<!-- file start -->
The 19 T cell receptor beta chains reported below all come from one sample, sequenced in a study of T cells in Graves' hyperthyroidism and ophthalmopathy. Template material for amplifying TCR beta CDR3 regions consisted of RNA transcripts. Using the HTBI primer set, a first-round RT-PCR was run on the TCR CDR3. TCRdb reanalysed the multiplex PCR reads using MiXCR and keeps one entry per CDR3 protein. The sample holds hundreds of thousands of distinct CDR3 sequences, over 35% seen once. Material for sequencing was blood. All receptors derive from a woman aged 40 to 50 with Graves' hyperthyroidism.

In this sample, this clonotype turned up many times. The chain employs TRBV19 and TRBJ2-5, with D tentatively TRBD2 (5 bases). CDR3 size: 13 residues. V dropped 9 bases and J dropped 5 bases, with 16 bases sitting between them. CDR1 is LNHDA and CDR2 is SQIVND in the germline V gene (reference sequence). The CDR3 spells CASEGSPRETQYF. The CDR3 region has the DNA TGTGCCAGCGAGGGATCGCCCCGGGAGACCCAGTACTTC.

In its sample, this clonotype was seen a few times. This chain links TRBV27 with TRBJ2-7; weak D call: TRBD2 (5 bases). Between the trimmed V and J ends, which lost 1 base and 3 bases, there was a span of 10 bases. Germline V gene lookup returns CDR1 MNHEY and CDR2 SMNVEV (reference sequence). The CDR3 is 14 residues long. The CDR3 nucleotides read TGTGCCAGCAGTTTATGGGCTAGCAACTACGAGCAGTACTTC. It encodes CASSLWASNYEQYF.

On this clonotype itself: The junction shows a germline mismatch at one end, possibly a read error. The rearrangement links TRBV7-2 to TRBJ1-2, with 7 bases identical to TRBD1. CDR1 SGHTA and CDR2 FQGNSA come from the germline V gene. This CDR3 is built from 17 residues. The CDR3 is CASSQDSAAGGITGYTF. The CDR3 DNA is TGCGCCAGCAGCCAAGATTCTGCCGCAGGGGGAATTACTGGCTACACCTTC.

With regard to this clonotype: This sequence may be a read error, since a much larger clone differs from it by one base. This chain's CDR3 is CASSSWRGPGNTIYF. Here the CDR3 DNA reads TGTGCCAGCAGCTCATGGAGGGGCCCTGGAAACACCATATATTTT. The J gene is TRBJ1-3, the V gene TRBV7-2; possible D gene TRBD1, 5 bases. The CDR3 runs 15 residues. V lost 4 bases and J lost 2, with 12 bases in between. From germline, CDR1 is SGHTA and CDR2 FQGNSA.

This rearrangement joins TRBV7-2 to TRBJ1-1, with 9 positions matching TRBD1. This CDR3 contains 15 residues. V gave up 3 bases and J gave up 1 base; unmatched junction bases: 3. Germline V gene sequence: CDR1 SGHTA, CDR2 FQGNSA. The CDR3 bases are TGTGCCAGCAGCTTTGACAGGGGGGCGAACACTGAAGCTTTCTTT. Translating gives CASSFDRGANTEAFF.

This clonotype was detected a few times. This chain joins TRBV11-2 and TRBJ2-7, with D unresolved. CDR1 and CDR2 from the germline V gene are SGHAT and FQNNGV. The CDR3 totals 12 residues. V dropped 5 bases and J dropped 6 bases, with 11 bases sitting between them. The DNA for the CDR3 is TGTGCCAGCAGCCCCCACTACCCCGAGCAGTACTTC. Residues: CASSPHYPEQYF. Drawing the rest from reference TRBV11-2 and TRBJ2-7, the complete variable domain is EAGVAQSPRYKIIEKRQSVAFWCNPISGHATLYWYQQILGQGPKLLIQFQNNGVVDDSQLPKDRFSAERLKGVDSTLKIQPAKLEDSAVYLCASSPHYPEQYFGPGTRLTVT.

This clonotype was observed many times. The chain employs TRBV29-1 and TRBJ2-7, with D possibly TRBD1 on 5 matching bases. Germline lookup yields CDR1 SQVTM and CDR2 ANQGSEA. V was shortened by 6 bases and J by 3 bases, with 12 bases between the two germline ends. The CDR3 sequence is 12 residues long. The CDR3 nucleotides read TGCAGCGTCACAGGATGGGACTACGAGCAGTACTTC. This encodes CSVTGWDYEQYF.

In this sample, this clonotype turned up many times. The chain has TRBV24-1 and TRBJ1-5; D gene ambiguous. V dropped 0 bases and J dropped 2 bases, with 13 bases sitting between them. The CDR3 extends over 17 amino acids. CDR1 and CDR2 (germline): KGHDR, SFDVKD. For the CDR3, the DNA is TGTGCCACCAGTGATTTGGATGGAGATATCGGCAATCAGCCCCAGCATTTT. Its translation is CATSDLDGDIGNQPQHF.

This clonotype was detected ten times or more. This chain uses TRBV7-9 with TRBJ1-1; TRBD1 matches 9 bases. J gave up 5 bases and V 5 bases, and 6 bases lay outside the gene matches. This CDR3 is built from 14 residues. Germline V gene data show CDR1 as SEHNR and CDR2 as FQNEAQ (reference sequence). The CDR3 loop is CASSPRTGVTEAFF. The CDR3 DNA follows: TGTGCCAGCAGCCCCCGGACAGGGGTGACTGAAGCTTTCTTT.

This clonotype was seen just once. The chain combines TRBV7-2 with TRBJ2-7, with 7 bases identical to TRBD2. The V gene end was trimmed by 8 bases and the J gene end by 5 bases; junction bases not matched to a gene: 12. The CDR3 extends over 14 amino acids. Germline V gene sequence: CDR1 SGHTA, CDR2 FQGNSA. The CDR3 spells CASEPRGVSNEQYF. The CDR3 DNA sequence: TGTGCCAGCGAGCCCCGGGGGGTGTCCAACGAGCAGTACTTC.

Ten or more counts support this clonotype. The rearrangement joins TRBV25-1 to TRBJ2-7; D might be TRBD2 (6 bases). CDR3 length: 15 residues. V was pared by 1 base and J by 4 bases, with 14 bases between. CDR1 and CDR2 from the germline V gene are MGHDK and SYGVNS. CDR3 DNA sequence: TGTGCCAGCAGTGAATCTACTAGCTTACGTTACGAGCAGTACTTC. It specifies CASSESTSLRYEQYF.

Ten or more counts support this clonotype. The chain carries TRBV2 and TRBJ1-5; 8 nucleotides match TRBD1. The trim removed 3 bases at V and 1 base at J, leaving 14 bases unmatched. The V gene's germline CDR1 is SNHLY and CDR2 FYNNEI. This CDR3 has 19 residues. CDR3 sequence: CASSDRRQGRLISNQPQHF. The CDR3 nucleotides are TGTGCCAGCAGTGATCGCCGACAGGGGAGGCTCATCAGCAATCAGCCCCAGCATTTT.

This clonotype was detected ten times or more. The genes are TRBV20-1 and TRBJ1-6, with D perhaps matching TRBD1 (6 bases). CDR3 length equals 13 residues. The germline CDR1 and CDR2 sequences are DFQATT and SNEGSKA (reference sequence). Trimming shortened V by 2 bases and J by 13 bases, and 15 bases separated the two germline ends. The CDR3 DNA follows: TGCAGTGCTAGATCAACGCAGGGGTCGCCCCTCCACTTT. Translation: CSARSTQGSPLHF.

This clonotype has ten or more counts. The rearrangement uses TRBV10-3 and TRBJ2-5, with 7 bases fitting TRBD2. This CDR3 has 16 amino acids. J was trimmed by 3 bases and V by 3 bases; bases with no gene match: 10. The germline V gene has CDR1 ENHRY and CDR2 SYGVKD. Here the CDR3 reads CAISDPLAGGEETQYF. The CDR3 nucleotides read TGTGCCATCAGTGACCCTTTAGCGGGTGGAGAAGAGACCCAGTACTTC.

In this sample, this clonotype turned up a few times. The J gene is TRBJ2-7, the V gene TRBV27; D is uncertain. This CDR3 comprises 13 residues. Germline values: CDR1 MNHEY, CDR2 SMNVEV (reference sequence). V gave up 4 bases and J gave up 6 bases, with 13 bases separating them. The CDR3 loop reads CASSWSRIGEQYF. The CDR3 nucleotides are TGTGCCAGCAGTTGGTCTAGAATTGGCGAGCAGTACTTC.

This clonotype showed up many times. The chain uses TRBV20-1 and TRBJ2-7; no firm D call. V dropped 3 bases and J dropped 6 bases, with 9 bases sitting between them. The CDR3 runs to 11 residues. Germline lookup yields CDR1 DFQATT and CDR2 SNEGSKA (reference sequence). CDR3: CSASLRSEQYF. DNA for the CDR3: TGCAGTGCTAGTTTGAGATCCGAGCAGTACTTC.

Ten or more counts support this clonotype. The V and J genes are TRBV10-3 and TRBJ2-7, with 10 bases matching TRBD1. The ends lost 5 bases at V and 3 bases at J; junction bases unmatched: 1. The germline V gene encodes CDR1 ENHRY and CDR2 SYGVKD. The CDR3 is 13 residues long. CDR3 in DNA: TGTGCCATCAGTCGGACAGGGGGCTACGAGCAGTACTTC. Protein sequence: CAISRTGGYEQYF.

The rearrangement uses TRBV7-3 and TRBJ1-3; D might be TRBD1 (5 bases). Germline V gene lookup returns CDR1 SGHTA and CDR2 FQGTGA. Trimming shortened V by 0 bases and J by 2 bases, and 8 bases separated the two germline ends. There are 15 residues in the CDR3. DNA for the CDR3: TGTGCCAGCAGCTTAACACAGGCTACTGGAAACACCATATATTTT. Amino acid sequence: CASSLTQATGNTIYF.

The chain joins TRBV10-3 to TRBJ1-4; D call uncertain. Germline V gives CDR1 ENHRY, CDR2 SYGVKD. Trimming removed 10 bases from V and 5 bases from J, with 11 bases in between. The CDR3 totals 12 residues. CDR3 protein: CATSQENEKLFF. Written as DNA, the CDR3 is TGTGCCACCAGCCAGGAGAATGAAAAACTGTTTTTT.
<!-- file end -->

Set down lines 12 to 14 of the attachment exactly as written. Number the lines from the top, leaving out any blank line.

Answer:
Ten or more counts support this clonotype. The rearrangement joins TRBV25-1 to TRBJ2-7; D might be TRBD2 (6 bases). CDR3 length: 15 residues. V was pared by 1 base and J by 4 bases, with 14 bases between. CDR1 and CDR2 from the germline V gene are MGHDK and SYGVNS. CDR3 DNA sequence: TGTGCCAGCAGTGAATCTACTAGCTTACGTTACGAGCAGTACTTC. It specifies CASSESTSLRYEQYF.

Ten or more counts support this clonotype. The chain carries TRBV2 and TRBJ1-5; 8 nucleotides match TRBD1. The trim removed 3 bases at V and 1 base at J, leaving 14 bases unmatched. The V gene's germline CDR1 is SNHLY and CDR2 FYNNEI. This CDR3 has 19 residues. CDR3 sequence: CASSDRRQGRLISNQPQHF. The CDR3 nucleotides are TGTGCCAGCAGTGATCGCCGACAGGGGAGGCTCATCAGCAATCAGCCCCAGCATTTT.

This clonotype was detected ten times or more. The genes are TRBV20-1 and TRBJ1-6, with D perhaps matching TRBD1 (6 bases). CDR3 length equals 13 residues. The germline CDR1 and CDR2 sequences are DFQATT and SNEGSKA (reference sequence). Trimming shortened V by 2 bases and J by 13 bases, and 15 bases separated the two germline ends. The CDR3 DNA follows: TGCAGTGCTAGATCAACGCAGGGGTCGCCCCTCCACTTT. Translation: CSARSTQGSPLHF.